After taking the evidence into account, the trial court did not abuse its discretion in concluding that the perpetrator’s behavior established a course of conduct that met the definition of stalking and that, given his arrest for violating the trial court’s IPO, it was not unreasonable to assume that absent court intervention the conduct was likely to continue in the future. Affirmed.
Other crime or violence
The alleged perpetrator’s due process rights were violated, thus warranting the matter involving the entry of a DVO to be remanded to the trial court for further proceedings. Vacated and remanded.
The family court had discretion to choose which testimony to believe and which to disbelieve with regard to a DVO, when denying wife’s petition. Affirmed.
The family court’s findings were sufficient and supported by substantial evidence to enter a DVO. Affirmed.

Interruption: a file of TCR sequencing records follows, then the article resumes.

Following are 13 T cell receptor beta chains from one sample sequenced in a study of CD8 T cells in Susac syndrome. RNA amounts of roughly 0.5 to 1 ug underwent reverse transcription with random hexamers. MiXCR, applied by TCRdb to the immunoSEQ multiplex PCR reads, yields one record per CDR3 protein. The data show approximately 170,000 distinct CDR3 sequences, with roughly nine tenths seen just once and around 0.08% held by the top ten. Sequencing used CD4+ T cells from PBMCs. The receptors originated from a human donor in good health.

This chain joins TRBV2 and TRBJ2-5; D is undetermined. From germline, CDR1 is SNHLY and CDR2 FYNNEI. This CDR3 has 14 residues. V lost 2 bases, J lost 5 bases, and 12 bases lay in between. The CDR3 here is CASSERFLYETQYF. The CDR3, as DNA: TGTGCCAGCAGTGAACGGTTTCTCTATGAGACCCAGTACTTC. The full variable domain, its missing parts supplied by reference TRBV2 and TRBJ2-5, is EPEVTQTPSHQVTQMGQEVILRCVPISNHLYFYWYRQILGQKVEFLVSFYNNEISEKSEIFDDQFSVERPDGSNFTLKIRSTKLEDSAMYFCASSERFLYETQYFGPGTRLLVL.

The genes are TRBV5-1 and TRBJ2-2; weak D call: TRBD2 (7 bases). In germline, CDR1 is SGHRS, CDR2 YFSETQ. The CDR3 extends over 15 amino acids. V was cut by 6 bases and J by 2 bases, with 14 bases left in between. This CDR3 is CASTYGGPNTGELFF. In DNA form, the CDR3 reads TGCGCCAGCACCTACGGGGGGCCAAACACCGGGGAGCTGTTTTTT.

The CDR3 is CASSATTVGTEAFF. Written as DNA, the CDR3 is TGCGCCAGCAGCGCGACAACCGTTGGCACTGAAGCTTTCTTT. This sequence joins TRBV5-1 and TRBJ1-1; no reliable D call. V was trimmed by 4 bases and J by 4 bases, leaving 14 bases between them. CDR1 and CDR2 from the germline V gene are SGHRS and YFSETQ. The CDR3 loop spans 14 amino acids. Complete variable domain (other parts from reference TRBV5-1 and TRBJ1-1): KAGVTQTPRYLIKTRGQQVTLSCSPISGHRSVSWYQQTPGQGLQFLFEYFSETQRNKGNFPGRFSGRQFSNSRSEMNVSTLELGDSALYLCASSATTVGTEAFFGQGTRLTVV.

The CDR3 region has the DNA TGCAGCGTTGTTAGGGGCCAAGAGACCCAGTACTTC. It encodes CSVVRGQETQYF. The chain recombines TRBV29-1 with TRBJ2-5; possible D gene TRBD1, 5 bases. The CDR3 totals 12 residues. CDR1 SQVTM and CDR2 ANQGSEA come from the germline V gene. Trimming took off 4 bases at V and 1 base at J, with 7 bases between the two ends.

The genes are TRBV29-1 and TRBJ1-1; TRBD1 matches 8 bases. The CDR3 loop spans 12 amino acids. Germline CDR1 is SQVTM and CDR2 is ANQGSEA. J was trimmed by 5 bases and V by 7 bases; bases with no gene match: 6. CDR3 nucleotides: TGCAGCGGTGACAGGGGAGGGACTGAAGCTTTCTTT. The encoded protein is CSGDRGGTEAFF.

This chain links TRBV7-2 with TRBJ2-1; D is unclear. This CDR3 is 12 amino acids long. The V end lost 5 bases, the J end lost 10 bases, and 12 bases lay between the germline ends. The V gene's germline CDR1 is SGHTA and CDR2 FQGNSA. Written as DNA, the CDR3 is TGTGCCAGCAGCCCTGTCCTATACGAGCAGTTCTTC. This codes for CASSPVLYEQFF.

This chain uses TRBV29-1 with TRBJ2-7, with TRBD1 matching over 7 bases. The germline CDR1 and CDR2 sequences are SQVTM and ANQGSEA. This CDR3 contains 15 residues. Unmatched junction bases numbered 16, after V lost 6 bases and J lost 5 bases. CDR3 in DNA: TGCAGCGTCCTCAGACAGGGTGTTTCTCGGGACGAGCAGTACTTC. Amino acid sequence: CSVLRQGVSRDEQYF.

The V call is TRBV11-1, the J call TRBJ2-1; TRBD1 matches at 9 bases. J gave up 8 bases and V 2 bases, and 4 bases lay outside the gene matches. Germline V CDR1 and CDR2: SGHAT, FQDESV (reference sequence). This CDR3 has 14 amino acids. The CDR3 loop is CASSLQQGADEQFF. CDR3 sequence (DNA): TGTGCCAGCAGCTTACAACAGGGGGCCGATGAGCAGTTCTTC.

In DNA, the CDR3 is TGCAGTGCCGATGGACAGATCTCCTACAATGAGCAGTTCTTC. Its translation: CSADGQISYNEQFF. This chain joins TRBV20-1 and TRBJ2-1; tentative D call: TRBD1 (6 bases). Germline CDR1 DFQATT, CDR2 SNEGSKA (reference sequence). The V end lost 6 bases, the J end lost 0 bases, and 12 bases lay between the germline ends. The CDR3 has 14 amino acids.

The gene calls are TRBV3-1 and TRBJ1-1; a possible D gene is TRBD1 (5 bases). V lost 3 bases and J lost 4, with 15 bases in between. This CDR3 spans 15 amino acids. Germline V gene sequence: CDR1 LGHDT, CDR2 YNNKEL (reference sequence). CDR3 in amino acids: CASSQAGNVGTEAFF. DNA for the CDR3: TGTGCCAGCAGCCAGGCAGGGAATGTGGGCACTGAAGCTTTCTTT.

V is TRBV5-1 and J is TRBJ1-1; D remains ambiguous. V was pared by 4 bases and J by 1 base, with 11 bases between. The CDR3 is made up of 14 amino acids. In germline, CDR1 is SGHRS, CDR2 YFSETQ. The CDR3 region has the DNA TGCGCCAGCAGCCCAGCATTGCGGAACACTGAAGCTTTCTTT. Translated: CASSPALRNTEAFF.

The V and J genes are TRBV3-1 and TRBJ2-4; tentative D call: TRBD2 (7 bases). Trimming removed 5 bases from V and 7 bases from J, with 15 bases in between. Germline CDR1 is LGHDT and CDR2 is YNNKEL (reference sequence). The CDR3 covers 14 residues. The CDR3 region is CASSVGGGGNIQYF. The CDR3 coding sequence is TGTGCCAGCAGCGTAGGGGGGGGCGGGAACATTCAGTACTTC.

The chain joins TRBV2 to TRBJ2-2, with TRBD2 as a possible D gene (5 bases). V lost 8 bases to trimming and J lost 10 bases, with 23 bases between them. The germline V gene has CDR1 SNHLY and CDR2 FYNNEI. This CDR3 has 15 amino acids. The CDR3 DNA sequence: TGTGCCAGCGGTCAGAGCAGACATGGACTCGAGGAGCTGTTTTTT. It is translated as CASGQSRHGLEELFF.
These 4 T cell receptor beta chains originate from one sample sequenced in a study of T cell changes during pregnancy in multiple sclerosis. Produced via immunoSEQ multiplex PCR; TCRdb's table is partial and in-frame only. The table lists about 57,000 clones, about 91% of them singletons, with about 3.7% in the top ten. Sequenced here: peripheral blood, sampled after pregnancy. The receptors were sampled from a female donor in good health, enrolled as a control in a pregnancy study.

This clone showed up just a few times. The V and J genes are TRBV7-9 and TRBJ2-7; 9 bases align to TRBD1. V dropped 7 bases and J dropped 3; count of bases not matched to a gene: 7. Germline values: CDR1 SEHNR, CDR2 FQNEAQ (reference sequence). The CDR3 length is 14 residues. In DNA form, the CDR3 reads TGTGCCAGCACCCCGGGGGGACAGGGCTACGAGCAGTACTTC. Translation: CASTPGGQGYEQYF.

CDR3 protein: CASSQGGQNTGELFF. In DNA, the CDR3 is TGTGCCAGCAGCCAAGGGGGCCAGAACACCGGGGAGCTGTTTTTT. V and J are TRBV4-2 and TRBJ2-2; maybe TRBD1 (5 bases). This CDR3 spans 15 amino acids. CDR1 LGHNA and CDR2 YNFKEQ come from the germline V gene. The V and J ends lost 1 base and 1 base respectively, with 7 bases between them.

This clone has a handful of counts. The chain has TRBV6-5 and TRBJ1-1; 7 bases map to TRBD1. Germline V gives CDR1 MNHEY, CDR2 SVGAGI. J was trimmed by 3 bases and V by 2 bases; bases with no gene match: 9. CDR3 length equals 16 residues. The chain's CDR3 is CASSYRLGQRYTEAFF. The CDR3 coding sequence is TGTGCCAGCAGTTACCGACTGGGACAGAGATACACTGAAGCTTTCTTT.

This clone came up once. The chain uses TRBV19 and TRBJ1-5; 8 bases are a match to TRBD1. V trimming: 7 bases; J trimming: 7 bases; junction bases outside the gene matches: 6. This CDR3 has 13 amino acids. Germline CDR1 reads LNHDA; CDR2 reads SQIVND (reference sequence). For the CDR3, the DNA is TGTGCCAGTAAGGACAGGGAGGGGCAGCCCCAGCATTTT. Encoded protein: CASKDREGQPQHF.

The trial court erred in determining that the Defendant was not a victim of domestic violence with regard to the manslaughter. In order to be eligible for the domestic violence exemption under KRS 439.3401(5), the Defendant is required to show that the domestic violence was involved in the commission of the crime or that there was a relationship or connection between the domestic violence and the crime. Affirmed.
The trial court did not abuse its discretion in disallowing Appellant to admit “sexually suggestive” photographs of the victim into evidence. Affirmed.
The appellant was convicted of first-degree rape. The rape sentence was enhanced pursuant to the jury finding him guilty of being a first-degree persistent felony offender (PFO 1). On appeal, the appellant contended that the trial court erred by 1) denying his motion for a directed verdict on the PFO 1 charge and 2) denying his motion to suppress his statements to police. The Kentucky Supreme Court held, affirming the trial court’s judgement.